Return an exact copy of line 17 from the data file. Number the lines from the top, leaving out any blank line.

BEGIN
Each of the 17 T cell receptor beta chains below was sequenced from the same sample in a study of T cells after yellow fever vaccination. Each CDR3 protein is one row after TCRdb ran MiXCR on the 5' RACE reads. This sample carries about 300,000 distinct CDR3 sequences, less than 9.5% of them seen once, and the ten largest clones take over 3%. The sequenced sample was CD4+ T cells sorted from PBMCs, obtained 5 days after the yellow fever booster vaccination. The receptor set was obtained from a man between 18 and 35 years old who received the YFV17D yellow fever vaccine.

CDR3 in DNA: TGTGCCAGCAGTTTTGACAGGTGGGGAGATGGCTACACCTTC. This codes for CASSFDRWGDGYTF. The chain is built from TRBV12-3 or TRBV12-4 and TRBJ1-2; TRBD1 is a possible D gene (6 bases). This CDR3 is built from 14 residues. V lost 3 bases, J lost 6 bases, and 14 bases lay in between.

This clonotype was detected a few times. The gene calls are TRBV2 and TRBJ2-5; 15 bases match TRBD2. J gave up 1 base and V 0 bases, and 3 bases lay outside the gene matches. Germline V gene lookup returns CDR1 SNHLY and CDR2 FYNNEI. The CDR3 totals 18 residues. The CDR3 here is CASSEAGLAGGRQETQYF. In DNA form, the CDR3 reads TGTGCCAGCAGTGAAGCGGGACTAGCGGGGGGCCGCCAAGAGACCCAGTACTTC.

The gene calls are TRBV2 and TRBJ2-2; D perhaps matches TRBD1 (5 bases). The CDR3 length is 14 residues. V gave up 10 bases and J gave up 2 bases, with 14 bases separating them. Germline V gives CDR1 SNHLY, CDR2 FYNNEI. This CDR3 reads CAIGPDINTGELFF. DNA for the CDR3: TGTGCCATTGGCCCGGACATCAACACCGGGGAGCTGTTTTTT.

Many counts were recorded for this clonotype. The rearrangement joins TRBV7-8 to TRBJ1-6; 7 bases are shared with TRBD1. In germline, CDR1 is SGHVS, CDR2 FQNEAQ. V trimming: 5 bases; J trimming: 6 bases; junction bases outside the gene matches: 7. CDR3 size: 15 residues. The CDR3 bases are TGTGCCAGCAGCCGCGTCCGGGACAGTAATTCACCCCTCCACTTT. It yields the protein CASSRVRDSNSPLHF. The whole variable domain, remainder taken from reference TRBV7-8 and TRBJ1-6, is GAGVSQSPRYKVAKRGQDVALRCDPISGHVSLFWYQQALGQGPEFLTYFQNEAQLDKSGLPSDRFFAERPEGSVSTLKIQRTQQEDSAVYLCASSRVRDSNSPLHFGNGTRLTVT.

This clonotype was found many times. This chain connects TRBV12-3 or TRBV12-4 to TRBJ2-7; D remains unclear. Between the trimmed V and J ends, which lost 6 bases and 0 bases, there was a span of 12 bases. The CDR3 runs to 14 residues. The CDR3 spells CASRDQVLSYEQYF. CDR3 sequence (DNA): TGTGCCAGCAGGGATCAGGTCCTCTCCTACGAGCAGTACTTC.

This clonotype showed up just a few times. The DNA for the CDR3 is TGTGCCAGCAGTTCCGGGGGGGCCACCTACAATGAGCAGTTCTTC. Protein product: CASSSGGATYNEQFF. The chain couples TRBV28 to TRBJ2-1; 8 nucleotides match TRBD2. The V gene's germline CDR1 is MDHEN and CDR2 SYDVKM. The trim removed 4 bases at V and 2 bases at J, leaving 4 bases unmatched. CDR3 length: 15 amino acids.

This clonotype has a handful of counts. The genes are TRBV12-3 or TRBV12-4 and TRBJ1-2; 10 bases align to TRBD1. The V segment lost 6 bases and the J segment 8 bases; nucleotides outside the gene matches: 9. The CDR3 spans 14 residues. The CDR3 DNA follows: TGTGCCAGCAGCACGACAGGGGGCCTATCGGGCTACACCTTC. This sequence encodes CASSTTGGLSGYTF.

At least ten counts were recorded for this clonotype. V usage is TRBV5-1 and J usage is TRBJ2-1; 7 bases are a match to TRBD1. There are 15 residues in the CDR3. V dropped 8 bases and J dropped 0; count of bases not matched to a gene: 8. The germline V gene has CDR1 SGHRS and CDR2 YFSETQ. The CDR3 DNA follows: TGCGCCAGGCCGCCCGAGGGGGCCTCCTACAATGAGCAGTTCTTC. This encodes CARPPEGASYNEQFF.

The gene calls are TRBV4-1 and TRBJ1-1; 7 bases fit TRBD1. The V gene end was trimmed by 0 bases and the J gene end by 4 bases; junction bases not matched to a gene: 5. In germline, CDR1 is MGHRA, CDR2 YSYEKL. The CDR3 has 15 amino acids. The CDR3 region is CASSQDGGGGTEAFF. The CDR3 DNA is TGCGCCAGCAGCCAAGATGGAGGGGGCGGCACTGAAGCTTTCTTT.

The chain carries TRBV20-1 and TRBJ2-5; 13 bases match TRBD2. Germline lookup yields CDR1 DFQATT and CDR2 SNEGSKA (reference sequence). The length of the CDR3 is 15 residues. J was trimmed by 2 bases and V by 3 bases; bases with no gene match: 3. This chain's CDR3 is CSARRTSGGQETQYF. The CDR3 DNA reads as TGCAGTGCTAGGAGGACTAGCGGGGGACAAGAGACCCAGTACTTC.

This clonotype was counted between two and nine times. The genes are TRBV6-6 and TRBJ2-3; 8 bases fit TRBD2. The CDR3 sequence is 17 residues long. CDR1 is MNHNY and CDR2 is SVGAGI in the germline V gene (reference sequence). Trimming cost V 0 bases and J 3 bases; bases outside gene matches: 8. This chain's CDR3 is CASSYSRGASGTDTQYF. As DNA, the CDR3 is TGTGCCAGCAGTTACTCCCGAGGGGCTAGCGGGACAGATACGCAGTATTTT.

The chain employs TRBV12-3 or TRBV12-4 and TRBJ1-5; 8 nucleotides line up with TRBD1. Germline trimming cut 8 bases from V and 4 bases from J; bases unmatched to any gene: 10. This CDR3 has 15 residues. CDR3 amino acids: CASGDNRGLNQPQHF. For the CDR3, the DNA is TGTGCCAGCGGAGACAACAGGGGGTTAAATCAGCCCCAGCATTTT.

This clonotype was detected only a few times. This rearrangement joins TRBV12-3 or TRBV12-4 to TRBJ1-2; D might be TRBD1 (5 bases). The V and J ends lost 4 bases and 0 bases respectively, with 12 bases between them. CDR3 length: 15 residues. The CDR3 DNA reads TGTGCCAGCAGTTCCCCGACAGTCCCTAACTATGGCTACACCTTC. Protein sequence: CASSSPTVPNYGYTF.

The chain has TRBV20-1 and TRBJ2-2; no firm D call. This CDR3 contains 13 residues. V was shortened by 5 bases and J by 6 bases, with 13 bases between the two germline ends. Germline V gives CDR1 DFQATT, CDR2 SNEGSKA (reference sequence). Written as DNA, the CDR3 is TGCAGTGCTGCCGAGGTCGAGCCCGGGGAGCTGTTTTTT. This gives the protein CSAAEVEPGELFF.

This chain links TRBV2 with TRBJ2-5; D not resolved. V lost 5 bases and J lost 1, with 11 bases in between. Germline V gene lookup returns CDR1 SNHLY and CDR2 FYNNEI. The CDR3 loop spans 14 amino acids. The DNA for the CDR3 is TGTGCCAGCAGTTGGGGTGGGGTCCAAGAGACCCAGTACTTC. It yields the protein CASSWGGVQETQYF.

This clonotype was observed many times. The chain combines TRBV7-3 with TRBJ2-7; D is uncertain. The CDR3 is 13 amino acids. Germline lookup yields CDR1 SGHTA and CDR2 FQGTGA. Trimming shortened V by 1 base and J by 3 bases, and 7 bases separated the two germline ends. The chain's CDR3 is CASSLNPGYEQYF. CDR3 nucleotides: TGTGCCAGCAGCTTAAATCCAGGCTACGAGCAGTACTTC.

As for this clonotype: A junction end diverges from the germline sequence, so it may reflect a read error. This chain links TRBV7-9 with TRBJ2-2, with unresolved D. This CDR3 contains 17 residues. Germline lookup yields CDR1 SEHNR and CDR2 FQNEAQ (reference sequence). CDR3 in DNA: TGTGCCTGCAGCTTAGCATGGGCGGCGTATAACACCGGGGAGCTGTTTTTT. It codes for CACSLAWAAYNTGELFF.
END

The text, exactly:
This clonotype was observed many times. The chain combines TRBV7-3 with TRBJ2-7; D is uncertain. The CDR3 is 13 amino acids. Germline lookup yields CDR1 SGHTA and CDR2 FQGTGA. Trimming shortened V by 1 base and J by 3 bases, and 7 bases separated the two germline ends. The chain's CDR3 is CASSLNPGYEQYF. CDR3 nucleotides: TGTGCCAGCAGCTTAAATCCAGGCTACGAGCAGTACTTC.